March Employment Statistics

 
Friday, April 3, 2009
 
Labor market conditions continued to deteriorate in March.
Total nonfarm payroll employment decreased by 663,000, and the
unemployment rate increased from 8.1 to 8.5 percent. Since the
beginning of the recession in December 2007, job losses have
totaled 5.1 million, 3.3 million of which occurred in just the
past 5 months. These declines have been widespread across
industry sectors, but particularly sharp in manufacturing,
construction, and temporary help services. Together, these
industries have accounted for nearly two-thirds of the job loss
during the recession.

In March, manufacturing employment fell by 161,000, with job
losses spread throughout the sector. Since the start of the
recession, manufacturing has shed 1.5 million jobs, with about 60
percent of the loss occurring in the past 5 months. In March,
the average workweek in manufacturing decreased by
two-tenths of an hour.

Construction employment declined by 126,000 over the month.
Since the beginning of the recession, employment has dropped by
about 1.1 million, with more than half of that total occurring in
the past 5 months.

In March, employment continued to contract throughout most
of the service-providing sector. Temporary help services
employment shrank by 72,000 over the month. Employment in the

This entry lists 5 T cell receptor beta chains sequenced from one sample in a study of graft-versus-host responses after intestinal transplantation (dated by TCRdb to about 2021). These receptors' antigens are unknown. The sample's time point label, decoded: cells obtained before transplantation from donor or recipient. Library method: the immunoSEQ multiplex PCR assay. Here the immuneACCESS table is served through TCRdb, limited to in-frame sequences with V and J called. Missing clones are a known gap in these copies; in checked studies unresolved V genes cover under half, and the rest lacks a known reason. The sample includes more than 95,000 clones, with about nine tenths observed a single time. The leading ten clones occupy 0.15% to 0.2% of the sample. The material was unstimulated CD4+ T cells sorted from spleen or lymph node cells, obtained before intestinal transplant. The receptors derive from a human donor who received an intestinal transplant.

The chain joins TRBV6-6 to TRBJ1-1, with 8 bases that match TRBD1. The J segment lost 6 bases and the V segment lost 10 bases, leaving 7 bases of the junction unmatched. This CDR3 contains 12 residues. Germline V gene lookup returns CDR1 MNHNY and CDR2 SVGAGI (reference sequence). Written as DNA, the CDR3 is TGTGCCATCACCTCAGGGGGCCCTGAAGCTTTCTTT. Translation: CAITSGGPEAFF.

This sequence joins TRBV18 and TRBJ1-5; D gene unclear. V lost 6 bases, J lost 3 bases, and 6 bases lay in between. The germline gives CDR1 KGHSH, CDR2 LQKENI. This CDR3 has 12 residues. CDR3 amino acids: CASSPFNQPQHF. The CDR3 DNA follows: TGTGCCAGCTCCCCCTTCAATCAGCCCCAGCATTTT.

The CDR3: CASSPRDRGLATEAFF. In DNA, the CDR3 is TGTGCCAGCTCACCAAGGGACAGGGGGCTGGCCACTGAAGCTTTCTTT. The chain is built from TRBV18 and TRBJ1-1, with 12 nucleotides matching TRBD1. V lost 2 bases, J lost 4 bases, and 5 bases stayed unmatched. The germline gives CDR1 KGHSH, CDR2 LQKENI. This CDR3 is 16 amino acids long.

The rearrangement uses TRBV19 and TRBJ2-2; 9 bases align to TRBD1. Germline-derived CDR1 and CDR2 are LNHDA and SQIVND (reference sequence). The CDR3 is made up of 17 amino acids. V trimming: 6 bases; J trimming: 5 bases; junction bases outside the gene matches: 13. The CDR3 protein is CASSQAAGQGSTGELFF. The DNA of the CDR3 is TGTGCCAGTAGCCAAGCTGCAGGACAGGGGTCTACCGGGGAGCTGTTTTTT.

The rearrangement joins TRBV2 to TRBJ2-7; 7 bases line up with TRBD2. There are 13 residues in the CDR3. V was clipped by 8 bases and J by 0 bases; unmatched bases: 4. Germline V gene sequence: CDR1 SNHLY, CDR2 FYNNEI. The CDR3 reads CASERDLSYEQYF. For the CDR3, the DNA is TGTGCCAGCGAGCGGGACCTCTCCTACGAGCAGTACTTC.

industry is down by about three-quarters of a million since the
recession began, with over half of that coming in the past 5
months. In March, other large job losses occurred in retail
trade (-48,000), financial activities (-43,000), transportation
and warehousing (-34,000), accommodation and food services
(-32,000), and wholesale trade (-31,000).

Health care employment continued to trend up in March,
although the pace of job growth appears to have slowed in the
past 3 months. In the first quarter of 2009, the industry added
an average of 17,000 jobs per month, compared with a monthly
average of 30,000 in 2008.

Summarizing the labor market developments for March, payroll
employment fell by 663,000, and the unemployment rate climbed to
8.5 percent. Since the beginning of the recession in December
2007, job losses have totaled 5.1 million.
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